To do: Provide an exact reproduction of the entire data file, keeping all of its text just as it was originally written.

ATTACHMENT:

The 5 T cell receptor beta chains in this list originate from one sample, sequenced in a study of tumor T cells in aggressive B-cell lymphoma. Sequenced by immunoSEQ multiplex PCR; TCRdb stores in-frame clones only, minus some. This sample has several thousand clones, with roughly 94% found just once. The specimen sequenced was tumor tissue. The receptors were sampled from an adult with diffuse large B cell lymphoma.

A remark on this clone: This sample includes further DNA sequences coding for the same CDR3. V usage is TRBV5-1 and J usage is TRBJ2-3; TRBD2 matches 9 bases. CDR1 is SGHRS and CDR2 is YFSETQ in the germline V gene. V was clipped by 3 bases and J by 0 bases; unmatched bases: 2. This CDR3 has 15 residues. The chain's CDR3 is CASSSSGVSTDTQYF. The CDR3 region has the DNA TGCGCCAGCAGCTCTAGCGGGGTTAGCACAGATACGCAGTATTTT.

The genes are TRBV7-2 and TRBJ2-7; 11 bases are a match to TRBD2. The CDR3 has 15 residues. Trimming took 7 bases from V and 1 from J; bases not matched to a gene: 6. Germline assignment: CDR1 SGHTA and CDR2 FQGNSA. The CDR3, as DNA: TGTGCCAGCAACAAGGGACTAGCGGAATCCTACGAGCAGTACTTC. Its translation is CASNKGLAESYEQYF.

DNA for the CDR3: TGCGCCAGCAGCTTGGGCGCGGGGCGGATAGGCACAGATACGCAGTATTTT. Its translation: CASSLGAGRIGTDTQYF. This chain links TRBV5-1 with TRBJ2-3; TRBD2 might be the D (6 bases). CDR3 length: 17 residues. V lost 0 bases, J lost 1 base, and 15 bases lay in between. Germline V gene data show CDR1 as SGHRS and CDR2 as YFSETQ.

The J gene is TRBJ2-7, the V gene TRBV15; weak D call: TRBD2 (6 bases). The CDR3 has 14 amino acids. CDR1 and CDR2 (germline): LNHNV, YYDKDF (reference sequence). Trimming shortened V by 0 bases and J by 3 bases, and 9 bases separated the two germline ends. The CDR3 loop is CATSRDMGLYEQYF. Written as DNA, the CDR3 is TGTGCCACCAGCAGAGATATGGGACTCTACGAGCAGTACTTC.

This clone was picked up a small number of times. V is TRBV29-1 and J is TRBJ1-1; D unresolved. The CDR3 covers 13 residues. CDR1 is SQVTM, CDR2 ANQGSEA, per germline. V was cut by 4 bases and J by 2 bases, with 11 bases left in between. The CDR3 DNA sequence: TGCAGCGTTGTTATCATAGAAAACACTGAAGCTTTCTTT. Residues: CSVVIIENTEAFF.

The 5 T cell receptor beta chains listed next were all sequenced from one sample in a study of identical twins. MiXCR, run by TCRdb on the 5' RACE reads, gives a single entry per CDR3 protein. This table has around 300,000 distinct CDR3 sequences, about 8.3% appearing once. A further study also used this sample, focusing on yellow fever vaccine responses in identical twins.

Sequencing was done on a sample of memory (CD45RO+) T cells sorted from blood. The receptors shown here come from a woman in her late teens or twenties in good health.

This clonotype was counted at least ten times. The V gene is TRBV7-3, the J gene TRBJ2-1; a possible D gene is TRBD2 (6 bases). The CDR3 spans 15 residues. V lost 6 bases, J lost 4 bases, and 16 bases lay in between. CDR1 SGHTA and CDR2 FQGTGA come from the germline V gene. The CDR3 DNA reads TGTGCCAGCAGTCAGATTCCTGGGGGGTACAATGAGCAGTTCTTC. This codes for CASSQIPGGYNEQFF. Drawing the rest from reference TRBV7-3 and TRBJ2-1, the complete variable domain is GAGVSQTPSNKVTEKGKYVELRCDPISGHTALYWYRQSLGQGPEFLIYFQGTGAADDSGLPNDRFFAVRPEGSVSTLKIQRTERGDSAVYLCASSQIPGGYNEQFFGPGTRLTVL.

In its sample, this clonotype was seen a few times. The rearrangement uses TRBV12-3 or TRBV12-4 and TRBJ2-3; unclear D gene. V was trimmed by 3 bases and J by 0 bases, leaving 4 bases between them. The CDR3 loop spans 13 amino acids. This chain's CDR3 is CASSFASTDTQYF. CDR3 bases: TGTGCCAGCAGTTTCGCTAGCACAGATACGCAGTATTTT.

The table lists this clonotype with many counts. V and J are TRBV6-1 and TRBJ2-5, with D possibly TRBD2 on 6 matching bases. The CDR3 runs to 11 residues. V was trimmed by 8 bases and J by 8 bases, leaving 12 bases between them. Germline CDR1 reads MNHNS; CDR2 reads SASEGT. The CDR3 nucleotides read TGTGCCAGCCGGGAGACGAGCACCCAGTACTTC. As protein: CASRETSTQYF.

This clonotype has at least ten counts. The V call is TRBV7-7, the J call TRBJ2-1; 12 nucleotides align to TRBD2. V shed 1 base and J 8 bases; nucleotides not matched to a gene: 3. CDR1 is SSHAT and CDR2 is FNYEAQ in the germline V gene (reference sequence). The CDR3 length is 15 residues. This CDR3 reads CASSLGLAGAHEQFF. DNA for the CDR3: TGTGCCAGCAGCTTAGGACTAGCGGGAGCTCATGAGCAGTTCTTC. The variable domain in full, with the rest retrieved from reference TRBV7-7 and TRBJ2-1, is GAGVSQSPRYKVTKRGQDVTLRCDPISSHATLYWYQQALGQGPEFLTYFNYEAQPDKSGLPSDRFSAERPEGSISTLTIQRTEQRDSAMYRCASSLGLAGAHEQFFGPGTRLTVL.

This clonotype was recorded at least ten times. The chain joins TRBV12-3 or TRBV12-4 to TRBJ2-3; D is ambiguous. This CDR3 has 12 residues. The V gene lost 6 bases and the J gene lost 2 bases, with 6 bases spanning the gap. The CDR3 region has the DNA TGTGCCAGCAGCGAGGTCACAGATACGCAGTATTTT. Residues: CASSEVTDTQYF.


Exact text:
The 5 T cell receptor beta chains in this list originate from one sample, sequenced in a study of tumor T cells in aggressive B-cell lymphoma. Sequenced by immunoSEQ multiplex PCR; TCRdb stores in-frame clones only, minus some. This sample has several thousand clones, with roughly 94% found just once. The specimen sequenced was tumor tissue. The receptors were sampled from an adult with diffuse large B cell lymphoma.

A remark on this clone: This sample includes further DNA sequences coding for the same CDR3. V usage is TRBV5-1 and J usage is TRBJ2-3; TRBD2 matches 9 bases. CDR1 is SGHRS and CDR2 is YFSETQ in the germline V gene. V was clipped by 3 bases and J by 0 bases; unmatched bases: 2. This CDR3 has 15 residues. The chain's CDR3 is CASSSSGVSTDTQYF. The CDR3 region has the DNA TGCGCCAGCAGCTCTAGCGGGGTTAGCACAGATACGCAGTATTTT.

The genes are TRBV7-2 and TRBJ2-7; 11 bases are a match to TRBD2. The CDR3 has 15 residues. Trimming took 7 bases from V and 1 from J; bases not matched to a gene: 6. Germline assignment: CDR1 SGHTA and CDR2 FQGNSA. The CDR3, as DNA: TGTGCCAGCAACAAGGGACTAGCGGAATCCTACGAGCAGTACTTC. Its translation is CASNKGLAESYEQYF.

DNA for the CDR3: TGCGCCAGCAGCTTGGGCGCGGGGCGGATAGGCACAGATACGCAGTATTTT. Its translation: CASSLGAGRIGTDTQYF. This chain links TRBV5-1 with TRBJ2-3; TRBD2 might be the D (6 bases). CDR3 length: 17 residues. V lost 0 bases, J lost 1 base, and 15 bases lay in between. Germline V gene data show CDR1 as SGHRS and CDR2 as YFSETQ.

The J gene is TRBJ2-7, the V gene TRBV15; weak D call: TRBD2 (6 bases). The CDR3 has 14 amino acids. CDR1 and CDR2 (germline): LNHNV, YYDKDF (reference sequence). Trimming shortened V by 0 bases and J by 3 bases, and 9 bases separated the two germline ends. The CDR3 loop is CATSRDMGLYEQYF. Written as DNA, the CDR3 is TGTGCCACCAGCAGAGATATGGGACTCTACGAGCAGTACTTC.

This clone was picked up a small number of times. V is TRBV29-1 and J is TRBJ1-1; D unresolved. The CDR3 covers 13 residues. CDR1 is SQVTM, CDR2 ANQGSEA, per germline. V was cut by 4 bases and J by 2 bases, with 11 bases left in between. The CDR3 DNA sequence: TGCAGCGTTGTTATCATAGAAAACACTGAAGCTTTCTTT. Residues: CSVVIIENTEAFF.

The 5 T cell receptor beta chains listed next were all sequenced from one sample in a study of identical twins. MiXCR, run by TCRdb on the 5' RACE reads, gives a single entry per CDR3 protein. This table has around 300,000 distinct CDR3 sequences, about 8.3% appearing once. A further study also used this sample, focusing on yellow fever vaccine responses in identical twins.

Sequencing was done on a sample of memory (CD45RO+) T cells sorted from blood. The receptors shown here come from a woman in her late teens or twenties in good health.

This clonotype was counted at least ten times. The V gene is TRBV7-3, the J gene TRBJ2-1; a possible D gene is TRBD2 (6 bases). The CDR3 spans 15 residues. V lost 6 bases, J lost 4 bases, and 16 bases lay in between. CDR1 SGHTA and CDR2 FQGTGA come from the germline V gene. The CDR3 DNA reads TGTGCCAGCAGTCAGATTCCTGGGGGGTACAATGAGCAGTTCTTC. This codes for CASSQIPGGYNEQFF. Drawing the rest from reference TRBV7-3 and TRBJ2-1, the complete variable domain is GAGVSQTPSNKVTEKGKYVELRCDPISGHTALYWYRQSLGQGPEFLIYFQGTGAADDSGLPNDRFFAVRPEGSVSTLKIQRTERGDSAVYLCASSQIPGGYNEQFFGPGTRLTVL.

In its sample, this clonotype was seen a few times. The rearrangement uses TRBV12-3 or TRBV12-4 and TRBJ2-3; unclear D gene. V was trimmed by 3 bases and J by 0 bases, leaving 4 bases between them. The CDR3 loop spans 13 amino acids. This chain's CDR3 is CASSFASTDTQYF. CDR3 bases: TGTGCCAGCAGTTTCGCTAGCACAGATACGCAGTATTTT.

The table lists this clonotype with many counts. V and J are TRBV6-1 and TRBJ2-5, with D possibly TRBD2 on 6 matching bases. The CDR3 runs to 11 residues. V was trimmed by 8 bases and J by 8 bases, leaving 12 bases between them. Germline CDR1 reads MNHNS; CDR2 reads SASEGT. The CDR3 nucleotides read TGTGCCAGCCGGGAGACGAGCACCCAGTACTTC. As protein: CASRETSTQYF.

This clonotype has at least ten counts. The V call is TRBV7-7, the J call TRBJ2-1; 12 nucleotides align to TRBD2. V shed 1 base and J 8 bases; nucleotides not matched to a gene: 3. CDR1 is SSHAT and CDR2 is FNYEAQ in the germline V gene (reference sequence). The CDR3 length is 15 residues. This CDR3 reads CASSLGLAGAHEQFF. DNA for the CDR3: TGTGCCAGCAGCTTAGGACTAGCGGGAGCTCATGAGCAGTTCTTC. The variable domain in full, with the rest retrieved from reference TRBV7-7 and TRBJ2-1, is GAGVSQSPRYKVTKRGQDVTLRCDPISSHATLYWYQQALGQGPEFLTYFNYEAQPDKSGLPSDRFSAERPEGSISTLTIQRTEQRDSAMYRCASSLGLAGAHEQFFGPGTRLTVL.

This clonotype was recorded at least ten times. The chain joins TRBV12-3 or TRBV12-4 to TRBJ2-3; D is ambiguous. This CDR3 has 12 residues. The V gene lost 6 bases and the J gene lost 2 bases, with 6 bases spanning the gap. The CDR3 region has the DNA TGTGCCAGCAGCGAGGTCACAGATACGCAGTATTTT. Residues: CASSEVTDTQYF.